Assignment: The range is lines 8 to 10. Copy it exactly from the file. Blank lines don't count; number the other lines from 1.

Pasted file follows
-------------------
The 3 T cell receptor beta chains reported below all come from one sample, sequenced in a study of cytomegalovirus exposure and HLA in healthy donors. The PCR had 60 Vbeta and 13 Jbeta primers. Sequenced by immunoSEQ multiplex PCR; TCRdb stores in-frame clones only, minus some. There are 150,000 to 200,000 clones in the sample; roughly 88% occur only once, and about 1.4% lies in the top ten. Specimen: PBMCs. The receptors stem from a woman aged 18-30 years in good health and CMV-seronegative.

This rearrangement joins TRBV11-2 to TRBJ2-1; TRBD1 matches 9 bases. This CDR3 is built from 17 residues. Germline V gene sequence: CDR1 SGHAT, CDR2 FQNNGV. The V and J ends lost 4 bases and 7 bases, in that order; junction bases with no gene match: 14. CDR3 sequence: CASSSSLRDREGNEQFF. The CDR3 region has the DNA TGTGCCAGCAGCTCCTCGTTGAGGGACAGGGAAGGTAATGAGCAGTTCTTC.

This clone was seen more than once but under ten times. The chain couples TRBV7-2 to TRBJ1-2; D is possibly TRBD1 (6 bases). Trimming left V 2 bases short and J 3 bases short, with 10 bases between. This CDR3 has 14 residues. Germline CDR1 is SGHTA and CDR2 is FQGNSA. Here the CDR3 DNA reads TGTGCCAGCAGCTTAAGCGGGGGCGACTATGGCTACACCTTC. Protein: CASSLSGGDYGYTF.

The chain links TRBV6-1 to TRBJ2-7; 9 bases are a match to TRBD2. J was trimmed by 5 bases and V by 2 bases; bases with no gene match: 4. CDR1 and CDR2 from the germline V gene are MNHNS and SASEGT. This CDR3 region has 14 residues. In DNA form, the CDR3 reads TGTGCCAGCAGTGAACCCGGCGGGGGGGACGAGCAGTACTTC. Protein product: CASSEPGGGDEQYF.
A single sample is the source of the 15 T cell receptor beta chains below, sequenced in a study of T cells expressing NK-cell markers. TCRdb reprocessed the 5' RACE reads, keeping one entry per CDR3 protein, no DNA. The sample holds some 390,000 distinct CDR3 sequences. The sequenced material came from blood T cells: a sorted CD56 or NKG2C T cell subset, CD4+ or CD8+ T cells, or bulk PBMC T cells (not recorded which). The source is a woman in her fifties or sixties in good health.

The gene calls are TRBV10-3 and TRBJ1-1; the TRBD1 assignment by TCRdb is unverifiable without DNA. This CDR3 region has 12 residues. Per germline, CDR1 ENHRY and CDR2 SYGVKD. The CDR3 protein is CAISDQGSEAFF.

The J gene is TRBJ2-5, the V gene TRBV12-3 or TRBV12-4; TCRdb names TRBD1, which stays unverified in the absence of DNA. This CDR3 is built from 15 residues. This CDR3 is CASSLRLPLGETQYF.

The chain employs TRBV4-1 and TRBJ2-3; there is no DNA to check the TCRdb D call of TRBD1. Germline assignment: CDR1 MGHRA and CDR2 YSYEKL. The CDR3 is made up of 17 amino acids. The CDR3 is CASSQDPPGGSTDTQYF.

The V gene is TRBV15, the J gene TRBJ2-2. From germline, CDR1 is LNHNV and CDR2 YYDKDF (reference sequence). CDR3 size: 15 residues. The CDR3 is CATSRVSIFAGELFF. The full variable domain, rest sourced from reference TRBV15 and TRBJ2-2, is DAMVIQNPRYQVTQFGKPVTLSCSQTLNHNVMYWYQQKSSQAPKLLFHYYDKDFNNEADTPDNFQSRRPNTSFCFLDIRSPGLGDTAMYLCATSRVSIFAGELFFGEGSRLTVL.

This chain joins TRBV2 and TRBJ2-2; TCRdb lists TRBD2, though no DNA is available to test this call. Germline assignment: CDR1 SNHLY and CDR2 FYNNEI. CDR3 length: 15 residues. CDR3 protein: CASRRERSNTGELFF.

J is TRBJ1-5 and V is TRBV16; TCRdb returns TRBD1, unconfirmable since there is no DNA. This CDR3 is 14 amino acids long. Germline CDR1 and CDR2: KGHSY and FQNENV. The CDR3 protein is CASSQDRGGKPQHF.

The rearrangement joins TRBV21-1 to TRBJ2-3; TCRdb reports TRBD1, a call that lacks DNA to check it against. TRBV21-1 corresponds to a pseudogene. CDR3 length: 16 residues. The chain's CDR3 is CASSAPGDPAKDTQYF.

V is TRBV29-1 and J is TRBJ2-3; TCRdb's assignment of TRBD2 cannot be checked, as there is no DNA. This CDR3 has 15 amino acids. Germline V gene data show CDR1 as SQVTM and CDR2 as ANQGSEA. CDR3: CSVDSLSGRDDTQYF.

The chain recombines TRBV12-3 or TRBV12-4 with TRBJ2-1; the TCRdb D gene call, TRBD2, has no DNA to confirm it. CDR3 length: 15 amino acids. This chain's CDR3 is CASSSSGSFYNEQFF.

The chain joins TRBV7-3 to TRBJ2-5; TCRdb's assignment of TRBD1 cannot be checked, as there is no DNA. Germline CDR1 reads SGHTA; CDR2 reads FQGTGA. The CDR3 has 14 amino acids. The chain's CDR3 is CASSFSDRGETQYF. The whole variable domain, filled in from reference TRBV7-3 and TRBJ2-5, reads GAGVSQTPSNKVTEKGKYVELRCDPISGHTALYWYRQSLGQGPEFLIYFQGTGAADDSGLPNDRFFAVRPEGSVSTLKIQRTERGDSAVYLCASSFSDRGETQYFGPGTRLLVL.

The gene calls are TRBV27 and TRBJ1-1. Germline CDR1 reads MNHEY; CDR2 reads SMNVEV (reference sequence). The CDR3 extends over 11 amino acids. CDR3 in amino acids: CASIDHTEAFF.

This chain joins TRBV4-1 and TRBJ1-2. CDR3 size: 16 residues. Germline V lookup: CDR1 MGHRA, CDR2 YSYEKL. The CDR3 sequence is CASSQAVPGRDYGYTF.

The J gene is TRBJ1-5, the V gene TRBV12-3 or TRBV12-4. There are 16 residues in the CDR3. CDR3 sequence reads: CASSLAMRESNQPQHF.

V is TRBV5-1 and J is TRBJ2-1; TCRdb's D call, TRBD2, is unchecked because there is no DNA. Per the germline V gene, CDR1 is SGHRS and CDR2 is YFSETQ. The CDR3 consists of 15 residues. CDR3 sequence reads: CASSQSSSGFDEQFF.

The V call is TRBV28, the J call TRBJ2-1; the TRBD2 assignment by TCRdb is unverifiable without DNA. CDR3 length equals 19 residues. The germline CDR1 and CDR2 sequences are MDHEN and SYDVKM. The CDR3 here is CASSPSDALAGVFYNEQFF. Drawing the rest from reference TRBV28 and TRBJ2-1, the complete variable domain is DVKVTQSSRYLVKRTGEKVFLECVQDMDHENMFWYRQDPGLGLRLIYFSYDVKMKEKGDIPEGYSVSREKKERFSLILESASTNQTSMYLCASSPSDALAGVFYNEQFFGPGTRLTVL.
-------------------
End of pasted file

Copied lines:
The chain employs TRBV4-1 and TRBJ2-3; there is no DNA to check the TCRdb D call of TRBD1. Germline assignment: CDR1 MGHRA and CDR2 YSYEKL. The CDR3 is made up of 17 amino acids. The CDR3 is CASSQDPPGGSTDTQYF.

The V gene is TRBV15, the J gene TRBJ2-2. From germline, CDR1 is LNHNV and CDR2 YYDKDF (reference sequence). CDR3 size: 15 residues. The CDR3 is CATSRVSIFAGELFF. The full variable domain, rest sourced from reference TRBV15 and TRBJ2-2, is DAMVIQNPRYQVTQFGKPVTLSCSQTLNHNVMYWYQQKSSQAPKLLFHYYDKDFNNEADTPDNFQSRRPNTSFCFLDIRSPGLGDTAMYLCATSRVSIFAGELFFGEGSRLTVL.

This chain joins TRBV2 and TRBJ2-2; TCRdb lists TRBD2, though no DNA is available to test this call. Germline assignment: CDR1 SNHLY and CDR2 FYNNEI. CDR3 length: 15 residues. CDR3 protein: CASRRERSNTGELFF.